I haven’t written seriously on my second draft for an inordinate amount of time. A few days passed, then a week, and now another. And now the guilt is beginning to sink in. It started out with the lie that I was just trying to sort out the ending of the story in my head— that I just needed time to let it sit right. Sometimes, that is what my draft needs. But not this time.
Drowning in distractions left and right, with a new microphone and a trial of a video editing software that I love (and yet am too poor to buy), I haven’t given much thought to why I’ve left my draft high and dry.
I’m approaching the end. I have a relatively solid idea of where I want the story to go. I should be seeing the light at the end of the tunnel. I should be hurtling along towards the end like in my first draft. But I’m not. I’m drowning in doubts. It occurred to me, finally, while I was editing my video, what the big issue is. I was nearing the end of the editing process when I was struck with a really familiar feeling— doubt. About 3/4 of the way through, when I should have been proud and happy to be nearing the end, I was frozen. A parade of negative thoughts whirled through my head: It’s not good enough. That cut was lazy— you should go fix it. There isn’t enough flash here. Your transition is bad here. This is dumb anyway— who would watch it? (which might actually be a valid point with this video). Sound familiar? It did to me, anyway. It was the same voice that has somehow ceased any progress I might have been making on my second draft.
It was fear. I’m afraid of failure. I’m afraid that this draft won’t live up to my (too high) expectations. I want to fix things— to make certain parts better, or worth reading. But I can’t yet. The ending is so entirely dependent on set up and what you’ve written before, that there is no turning back at this point. And that’s why I’m frozen, I think.
I want it to be brilliant. I want the story to make people laugh and cry. But I can’t make it better until I finish it. At this point, the best I can hope for is to write the ending to the best of my abilities, and move on from there.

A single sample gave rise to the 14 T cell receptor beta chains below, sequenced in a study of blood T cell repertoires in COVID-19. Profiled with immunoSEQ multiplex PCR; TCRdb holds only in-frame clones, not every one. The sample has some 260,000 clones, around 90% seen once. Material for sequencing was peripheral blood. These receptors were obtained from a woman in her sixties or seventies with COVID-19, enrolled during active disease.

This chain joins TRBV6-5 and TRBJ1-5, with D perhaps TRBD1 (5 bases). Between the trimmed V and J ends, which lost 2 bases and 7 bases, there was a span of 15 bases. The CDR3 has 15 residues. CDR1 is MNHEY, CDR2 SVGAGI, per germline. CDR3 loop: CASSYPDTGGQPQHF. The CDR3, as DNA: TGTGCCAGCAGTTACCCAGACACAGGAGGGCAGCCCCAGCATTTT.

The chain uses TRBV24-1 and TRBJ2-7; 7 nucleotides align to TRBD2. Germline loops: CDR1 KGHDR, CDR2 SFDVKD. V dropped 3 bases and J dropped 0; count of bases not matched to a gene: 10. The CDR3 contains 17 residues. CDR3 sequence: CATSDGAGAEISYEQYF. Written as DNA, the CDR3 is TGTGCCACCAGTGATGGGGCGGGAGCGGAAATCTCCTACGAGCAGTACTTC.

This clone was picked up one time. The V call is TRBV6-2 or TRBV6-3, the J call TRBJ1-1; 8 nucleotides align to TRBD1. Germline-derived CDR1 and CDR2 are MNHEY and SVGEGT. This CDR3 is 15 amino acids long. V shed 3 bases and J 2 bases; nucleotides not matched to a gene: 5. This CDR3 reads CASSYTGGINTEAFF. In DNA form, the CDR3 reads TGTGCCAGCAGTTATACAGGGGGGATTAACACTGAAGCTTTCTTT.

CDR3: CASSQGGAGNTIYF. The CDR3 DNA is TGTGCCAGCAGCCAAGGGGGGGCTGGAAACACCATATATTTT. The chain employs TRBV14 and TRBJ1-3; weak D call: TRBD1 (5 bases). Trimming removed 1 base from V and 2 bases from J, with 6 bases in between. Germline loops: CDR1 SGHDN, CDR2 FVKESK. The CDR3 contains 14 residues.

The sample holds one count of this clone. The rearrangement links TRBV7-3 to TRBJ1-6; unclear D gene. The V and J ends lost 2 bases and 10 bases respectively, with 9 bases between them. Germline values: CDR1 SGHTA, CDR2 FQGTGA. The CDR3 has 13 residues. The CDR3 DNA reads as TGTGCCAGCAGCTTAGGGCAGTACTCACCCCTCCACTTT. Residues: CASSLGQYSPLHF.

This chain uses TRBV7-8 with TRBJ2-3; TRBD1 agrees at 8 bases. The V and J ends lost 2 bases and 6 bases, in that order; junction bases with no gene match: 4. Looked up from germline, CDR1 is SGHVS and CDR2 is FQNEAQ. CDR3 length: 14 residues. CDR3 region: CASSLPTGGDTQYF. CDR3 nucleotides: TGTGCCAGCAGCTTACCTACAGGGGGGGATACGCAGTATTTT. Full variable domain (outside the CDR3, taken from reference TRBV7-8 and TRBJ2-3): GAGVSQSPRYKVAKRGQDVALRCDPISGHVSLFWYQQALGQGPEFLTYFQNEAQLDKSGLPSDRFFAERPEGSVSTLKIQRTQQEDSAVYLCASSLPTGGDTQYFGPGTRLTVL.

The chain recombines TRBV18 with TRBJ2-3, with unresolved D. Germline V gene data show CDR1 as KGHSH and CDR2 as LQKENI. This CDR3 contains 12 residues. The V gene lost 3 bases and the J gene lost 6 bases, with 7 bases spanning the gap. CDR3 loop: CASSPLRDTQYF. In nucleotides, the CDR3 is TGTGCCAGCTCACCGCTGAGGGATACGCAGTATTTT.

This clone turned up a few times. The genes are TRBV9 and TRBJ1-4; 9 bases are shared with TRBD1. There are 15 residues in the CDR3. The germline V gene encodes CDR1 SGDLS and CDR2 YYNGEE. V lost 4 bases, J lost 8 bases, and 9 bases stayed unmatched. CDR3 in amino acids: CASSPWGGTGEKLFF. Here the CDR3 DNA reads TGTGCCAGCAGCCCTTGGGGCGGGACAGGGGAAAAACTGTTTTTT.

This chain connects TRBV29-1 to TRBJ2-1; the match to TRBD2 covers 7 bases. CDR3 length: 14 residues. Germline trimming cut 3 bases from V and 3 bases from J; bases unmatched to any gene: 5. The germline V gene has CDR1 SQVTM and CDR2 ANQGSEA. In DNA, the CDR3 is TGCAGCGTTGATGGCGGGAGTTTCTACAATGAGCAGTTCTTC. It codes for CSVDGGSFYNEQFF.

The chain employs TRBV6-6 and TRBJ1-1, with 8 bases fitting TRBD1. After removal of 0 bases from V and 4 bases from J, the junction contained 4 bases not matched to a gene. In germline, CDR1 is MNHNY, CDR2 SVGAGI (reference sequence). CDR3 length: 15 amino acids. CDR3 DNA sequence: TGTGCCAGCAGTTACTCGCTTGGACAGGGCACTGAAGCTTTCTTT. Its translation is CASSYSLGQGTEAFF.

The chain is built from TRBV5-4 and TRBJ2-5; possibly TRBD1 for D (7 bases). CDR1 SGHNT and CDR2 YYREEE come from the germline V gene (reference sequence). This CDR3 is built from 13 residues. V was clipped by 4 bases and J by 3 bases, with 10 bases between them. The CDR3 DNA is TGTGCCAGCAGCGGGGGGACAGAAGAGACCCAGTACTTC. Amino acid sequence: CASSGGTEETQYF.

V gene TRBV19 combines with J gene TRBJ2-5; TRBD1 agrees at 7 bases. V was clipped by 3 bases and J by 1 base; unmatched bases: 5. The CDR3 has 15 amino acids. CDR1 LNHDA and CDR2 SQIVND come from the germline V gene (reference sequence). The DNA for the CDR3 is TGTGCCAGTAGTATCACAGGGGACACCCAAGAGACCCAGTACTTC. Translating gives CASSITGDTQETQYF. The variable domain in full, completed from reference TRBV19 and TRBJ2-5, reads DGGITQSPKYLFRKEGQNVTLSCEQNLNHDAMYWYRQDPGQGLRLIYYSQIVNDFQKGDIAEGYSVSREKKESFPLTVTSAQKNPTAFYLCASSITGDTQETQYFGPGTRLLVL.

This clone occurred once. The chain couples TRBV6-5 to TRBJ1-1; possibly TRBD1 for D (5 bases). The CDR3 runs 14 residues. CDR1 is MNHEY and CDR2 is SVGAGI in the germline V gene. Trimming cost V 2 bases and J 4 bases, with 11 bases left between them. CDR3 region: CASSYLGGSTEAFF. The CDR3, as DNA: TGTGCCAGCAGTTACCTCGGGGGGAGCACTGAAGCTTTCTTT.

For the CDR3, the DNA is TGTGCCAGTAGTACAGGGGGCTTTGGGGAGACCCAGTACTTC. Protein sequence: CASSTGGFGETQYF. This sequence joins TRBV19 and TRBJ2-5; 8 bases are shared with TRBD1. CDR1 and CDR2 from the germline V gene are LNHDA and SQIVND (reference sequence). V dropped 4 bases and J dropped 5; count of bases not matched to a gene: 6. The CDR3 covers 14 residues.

If you’re a perfectionist (you know who you are), I think we all struggle with this. It’s so hard to let go and enjoy the creative process. We want to fix things, and we want to fix them now. But you can’t fix a story when it isn’t written yet, a difficulty I’m learning firsthand. We have to trust the process— to be messy and turn off the judgmental voice that says it isn’t good enough.
The hardest part? That voice might be right. Few things are ‘good enough’ the first time through, or even the second or third. I know this intellectually, but it’s harder to follow through on an emotional level while I’m worrying about someone being out of character, or a plot point that doesn’t make sense, or pacing issues.
But things can be made ‘good enough’ if we just persevere. The replay button is there for a reason in video editing software. The editing process is there for a reason in the writing world. I think it really just boils down to three things:
Write. Write again. Write some more.
I did finally finish my video, and I feel like it turned out nicely enough, so maybe I should take it as a sign. Maybe no amount of worrying or hair-pulling will make my story great. Maybe the best thing to do is just trust creativity and let things happen the way they’re meant to. Some of my favorite parts of my silly video were complete accidents— I dumped a clip somewhere meaning to do something with it, and it sparked a chain of clips that I love now.
I can’t help but think that writing is the same way. When we struggle, worry, and grind our teeth— when we try to force the story, nothing good ever comes from it. But when we let go of our control, some of our best scenes are written.
Don’t let fear stop you from creating a great story. Turn off the inner judge and make something amazing.